The project team includes Glint Solar from Norway, Kilowattsol from France (a French expert in combining agriculture and solar energy), Danish Renewables from Denmark (a company working on solar projects), and the Fraunhofer Institute for Solar Energy Systems (Fraunhofer ISE) from Germany.

Xavier Daval, CEO of Kilowattsol, emphasized that using land for both solar panels and farming should help solve problems rather than create new ones.

This project is among the latest efforts in Europe to explore how solar panels can be utilized on farmland. For instance, in Germany, Fraunhofer ISE is testing the use of solar panels to provide shade for young trees. In France, they are working on increasing farmers' profits by producing solar power alongside certain crops and using solar technology to enhance olive farming.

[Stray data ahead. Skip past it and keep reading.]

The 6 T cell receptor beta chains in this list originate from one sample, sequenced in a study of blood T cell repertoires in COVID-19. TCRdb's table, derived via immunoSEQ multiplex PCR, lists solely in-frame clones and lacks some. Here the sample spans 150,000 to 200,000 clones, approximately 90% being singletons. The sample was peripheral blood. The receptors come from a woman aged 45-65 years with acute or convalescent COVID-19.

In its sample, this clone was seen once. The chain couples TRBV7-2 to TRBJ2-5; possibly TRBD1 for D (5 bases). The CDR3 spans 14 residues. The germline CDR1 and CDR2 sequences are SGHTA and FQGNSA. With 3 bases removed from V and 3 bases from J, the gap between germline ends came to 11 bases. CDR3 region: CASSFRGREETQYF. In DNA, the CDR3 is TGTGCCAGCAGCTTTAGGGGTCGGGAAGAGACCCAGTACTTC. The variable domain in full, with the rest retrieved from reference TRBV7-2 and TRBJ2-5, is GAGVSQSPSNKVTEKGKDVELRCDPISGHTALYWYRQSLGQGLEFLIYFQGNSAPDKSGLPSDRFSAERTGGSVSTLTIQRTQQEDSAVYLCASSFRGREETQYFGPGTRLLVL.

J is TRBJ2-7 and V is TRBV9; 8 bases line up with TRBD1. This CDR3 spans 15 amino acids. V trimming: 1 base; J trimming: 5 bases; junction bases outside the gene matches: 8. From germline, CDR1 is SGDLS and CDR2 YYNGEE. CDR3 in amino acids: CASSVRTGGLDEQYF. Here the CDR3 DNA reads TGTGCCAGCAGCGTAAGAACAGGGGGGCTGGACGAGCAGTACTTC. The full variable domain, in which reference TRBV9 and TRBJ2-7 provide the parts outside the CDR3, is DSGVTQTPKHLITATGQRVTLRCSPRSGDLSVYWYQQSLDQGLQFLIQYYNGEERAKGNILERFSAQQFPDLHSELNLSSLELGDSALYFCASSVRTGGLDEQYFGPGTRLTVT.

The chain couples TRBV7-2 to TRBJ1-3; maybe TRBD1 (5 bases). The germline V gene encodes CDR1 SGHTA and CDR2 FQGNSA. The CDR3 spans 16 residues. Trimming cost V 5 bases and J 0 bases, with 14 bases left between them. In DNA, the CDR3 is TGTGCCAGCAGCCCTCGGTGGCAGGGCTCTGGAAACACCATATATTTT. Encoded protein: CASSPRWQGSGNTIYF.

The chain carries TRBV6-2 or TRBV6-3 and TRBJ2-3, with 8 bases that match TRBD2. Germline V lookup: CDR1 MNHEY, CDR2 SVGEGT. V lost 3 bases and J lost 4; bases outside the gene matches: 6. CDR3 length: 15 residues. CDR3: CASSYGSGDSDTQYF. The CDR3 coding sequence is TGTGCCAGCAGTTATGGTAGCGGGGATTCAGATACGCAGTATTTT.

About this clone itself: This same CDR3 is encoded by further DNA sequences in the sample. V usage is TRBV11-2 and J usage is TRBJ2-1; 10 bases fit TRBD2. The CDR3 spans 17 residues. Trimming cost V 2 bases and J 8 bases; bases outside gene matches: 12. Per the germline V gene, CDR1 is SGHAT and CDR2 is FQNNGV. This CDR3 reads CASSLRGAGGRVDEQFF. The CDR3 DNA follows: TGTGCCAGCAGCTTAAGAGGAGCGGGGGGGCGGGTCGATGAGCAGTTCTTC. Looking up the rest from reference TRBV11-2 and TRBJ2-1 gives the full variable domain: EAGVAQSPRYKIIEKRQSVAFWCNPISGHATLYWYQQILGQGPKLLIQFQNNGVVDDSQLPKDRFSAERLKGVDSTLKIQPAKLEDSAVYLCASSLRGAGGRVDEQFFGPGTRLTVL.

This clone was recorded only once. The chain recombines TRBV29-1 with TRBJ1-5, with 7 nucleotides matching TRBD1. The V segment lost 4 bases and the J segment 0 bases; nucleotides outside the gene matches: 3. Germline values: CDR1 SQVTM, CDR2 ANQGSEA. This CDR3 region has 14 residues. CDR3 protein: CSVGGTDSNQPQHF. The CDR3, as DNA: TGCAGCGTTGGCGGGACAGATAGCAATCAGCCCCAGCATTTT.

Study Reveals High-Albedo Ground Reflectors Boost Bifacial Solar Plant Yield by up to 4.5%

Researchers at the University of Ottawa in Canada investigated how using a special mirror on the ground can boost electricity production in large solar power plants with bifacial panels. They discovered that this mirror can increase the plant's electricity output by up to 4.5%. The lead researcher, Mandy Lewis, emphasized the importance of placing these mirrors directly under the solar panels for optimal results. This research is particularly significant for Canada, where cities like Ottawa and Toronto are covered in snow for many months each year.

The study utilized a 75 kW solar panel system in Colorado that tracks the sun's movement. They tested one row of special bifacial solar panels, collecting data every minute over four months to determine the power output every 15 minutes.

They used a special mirror material from Germany that reflects a significant amount of sunlight and is durable under the sun's rays. Testing five different mirror placements, they found that covering the entire ground or a part directly beneath the panels was most effective, rather than placing them between rows.